In the afternoon, we were told to practise our ‘performance’ (what performance?!), but luckily we had three hours. We split into two groups; Lizz, Ryan, Ed and Phil worked on a song ft. Lizz’s Ukelele, whereas Hannah, Claire, Elisa, Elisha and I recruited Diogo (the all-singing, all-dancing one man show of the group!) to help us choreograph a dance. Granted, it wasn’t very British, but it was definitively an eye-opening experience! Luckily, the others’ song was very British and comedic (thanks to Ed!) and we managed to put together a little drama performance based on the royal family – I managed to bag the part of Kate Middleton!
By this point, it was definitely time for dinner, after all our hard graft putting together performances, the traditional Azorean food was welcomed by all. We were then threatened with the prospect of performing our dance/performance in the restaurant, but I think we decided it wasn’t fit to be seen by the public, so we traipsed back to the hostel and surprisingly got a good reaction to our dance from the others! I attempted
to record the song, but unfortunately it didn’t work, however, it all went well!
All together now! ‘England……England…..’
It’s Sete Cidades day! Before you read, just do a quick google search…and be very, very, jealous! It was absolutely breath-taking, and a perfect opportunity for some beautiful photos. We also played some more team-building games – by this point, everyone had already gotten to know everyone and it was becoming an amazing trip to be a part of. We found a picnic spot perfect for lunch where we could enjoy the lovely warm weather and the beautiful views. On our lunch table, we got our first Portuguese lesson from Helena, one of the young people that we got to know really well over the course of the week! By the end of lunch, I was confident that I could go to the Azores and demand a ham and cheese sandwich…and an apple – what more do I need?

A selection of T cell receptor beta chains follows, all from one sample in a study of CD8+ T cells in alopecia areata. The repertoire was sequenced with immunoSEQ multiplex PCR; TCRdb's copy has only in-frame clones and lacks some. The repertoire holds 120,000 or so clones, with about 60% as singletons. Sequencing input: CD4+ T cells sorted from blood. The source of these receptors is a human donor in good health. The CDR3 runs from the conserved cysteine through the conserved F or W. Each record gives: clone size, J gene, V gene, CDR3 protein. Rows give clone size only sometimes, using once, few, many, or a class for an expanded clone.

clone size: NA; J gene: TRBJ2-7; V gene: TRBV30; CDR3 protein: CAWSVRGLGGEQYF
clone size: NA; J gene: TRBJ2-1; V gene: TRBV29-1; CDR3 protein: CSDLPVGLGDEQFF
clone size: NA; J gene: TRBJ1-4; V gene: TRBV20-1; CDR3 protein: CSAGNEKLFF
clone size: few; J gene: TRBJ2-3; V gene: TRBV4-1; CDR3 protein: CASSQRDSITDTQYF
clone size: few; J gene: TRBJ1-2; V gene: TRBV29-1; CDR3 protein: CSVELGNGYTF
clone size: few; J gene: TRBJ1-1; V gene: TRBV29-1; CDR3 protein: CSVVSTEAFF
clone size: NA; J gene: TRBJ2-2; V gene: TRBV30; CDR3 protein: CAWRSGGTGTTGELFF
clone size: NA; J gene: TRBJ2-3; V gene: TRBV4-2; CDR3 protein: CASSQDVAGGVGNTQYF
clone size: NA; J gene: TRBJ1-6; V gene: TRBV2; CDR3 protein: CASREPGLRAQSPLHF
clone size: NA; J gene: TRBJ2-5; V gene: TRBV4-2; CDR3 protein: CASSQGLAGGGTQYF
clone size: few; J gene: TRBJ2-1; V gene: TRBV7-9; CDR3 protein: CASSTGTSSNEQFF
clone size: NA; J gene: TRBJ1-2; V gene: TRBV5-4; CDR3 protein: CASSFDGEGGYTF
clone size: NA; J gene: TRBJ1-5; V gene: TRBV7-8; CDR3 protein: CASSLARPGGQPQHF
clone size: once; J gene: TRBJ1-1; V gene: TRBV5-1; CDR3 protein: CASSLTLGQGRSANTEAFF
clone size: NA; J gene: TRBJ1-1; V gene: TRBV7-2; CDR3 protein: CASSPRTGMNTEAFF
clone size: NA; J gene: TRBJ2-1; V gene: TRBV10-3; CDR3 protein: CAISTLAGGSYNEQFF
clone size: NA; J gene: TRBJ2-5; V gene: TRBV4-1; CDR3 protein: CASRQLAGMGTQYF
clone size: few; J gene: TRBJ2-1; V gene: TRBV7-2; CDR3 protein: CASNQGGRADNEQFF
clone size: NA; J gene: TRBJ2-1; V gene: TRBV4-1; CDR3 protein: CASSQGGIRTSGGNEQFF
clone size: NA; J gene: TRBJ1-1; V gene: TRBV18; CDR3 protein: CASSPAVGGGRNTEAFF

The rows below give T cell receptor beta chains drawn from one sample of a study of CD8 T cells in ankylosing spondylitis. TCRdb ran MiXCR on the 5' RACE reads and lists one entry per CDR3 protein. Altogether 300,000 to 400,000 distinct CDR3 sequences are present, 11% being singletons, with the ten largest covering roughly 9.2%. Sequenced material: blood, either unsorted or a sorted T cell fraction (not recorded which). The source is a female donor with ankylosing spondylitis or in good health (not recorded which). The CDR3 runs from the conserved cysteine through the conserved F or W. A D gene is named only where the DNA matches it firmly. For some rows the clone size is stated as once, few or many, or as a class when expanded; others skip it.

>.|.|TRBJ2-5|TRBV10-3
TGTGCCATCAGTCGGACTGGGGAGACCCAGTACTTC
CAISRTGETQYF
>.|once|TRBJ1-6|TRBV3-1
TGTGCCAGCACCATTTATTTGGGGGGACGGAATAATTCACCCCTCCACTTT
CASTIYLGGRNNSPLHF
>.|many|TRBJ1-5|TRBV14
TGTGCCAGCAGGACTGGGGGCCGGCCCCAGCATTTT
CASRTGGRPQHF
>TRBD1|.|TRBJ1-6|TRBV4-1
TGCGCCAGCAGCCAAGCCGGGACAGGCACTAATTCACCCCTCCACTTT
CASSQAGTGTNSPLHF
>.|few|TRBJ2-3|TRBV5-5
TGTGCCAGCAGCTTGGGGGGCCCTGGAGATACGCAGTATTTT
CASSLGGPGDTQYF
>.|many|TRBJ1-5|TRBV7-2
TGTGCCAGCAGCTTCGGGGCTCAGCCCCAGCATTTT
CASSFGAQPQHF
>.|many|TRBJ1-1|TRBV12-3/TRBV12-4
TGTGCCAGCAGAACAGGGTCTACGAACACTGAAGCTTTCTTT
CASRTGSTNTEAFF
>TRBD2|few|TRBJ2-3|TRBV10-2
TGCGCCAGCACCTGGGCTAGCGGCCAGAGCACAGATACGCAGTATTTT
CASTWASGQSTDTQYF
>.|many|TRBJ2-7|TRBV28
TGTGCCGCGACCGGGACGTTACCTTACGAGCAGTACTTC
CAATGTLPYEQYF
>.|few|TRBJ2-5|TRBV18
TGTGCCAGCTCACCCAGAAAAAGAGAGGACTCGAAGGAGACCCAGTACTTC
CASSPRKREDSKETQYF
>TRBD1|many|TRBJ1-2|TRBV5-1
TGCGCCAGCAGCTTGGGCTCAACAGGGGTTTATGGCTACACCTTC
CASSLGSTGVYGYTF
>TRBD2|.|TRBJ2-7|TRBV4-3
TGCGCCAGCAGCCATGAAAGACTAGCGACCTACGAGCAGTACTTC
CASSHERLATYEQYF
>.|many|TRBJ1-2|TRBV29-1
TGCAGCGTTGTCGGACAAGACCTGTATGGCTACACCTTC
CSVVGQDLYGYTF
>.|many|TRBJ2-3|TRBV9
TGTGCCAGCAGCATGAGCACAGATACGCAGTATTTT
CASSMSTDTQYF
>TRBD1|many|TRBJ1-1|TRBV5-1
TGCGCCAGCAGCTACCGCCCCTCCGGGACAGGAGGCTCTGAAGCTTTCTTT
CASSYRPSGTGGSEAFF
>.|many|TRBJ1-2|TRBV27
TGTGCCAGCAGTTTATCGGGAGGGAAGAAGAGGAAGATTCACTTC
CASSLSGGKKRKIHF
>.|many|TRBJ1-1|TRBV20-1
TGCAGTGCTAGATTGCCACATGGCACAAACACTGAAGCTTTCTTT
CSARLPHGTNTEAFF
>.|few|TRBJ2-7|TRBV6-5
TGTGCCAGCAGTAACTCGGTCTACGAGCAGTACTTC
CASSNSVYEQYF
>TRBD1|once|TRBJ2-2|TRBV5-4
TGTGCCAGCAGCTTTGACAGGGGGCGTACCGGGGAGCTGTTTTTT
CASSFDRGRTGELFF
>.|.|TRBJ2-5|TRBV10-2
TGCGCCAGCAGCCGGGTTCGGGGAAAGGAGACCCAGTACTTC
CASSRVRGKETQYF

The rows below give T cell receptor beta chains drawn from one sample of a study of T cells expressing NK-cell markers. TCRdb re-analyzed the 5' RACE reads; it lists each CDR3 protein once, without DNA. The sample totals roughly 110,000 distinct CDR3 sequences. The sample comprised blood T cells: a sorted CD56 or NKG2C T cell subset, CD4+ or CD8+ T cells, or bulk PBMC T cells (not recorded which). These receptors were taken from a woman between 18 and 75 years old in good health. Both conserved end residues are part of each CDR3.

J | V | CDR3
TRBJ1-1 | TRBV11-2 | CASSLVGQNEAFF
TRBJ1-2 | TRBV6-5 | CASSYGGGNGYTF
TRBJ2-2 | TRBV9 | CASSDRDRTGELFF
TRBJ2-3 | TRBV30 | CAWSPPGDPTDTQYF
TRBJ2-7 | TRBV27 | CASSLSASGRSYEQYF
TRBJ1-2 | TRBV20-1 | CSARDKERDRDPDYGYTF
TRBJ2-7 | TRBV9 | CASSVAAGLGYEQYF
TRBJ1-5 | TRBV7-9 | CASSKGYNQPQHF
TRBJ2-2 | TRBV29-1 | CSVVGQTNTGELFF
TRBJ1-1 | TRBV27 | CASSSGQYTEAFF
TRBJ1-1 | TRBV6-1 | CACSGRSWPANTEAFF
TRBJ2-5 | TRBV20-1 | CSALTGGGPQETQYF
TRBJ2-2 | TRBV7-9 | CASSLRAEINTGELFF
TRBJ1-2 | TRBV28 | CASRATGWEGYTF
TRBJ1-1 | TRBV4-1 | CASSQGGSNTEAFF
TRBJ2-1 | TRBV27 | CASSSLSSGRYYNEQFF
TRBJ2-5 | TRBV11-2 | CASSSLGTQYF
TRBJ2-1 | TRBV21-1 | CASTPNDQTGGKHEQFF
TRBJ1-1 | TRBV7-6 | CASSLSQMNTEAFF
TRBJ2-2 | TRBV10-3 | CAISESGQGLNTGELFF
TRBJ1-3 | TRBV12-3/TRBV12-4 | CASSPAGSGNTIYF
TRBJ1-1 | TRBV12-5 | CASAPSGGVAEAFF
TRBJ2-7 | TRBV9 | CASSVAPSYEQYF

Reluctant to leave the beauty of Sete Cidades, we all got back into the minibus and Nelson (one of our wonderful bus drivers for the week!) introduced us to ‘Son of Jamaica’ – the song of the week!
We arrived at the youth centre where all the Azorean people we’d met worked (with the exception of Tania from Erasmus!) and we began our group work for the drama production our week was going to be based around. This was a bit difficult for a few of us, including me, because the drama was what I was most worried about – I always dreaded drama at school! But Joana, our group leader, couldn’t have been any lovelier and we spent the whole afternoon playing drama games – roleplaying ‘english’ situations, word games and imagination activities, along with some more team-building games which had hilarious results!
After a long day and a lot of laughs, we were all both hungry and tired, so it was time for dinner at Tasca again along with another sing-song at the piano! We then went into the room next door for a video and lecture about the History of the Azores – which was very interesting, amazing how unknown the Azores are – they’re so small they’re hardly even on most world maps! The talk made us all want to come back and demand everyone go out there to see how beautiful it is.
Despite it being very interesting, we were all exhausted after another long day, so as soon as it finished (after a few questions from Phil…), we all went back to the Hostel for bed. Tomorrow would be the exploration of Ponta Delgada – the town we were staying in, along with the Azorean intercultural night – we were all very excited, and I, for one, was looking forward to a day off drama, because although I enjoyed it, I still found it all quite a lot to deal with!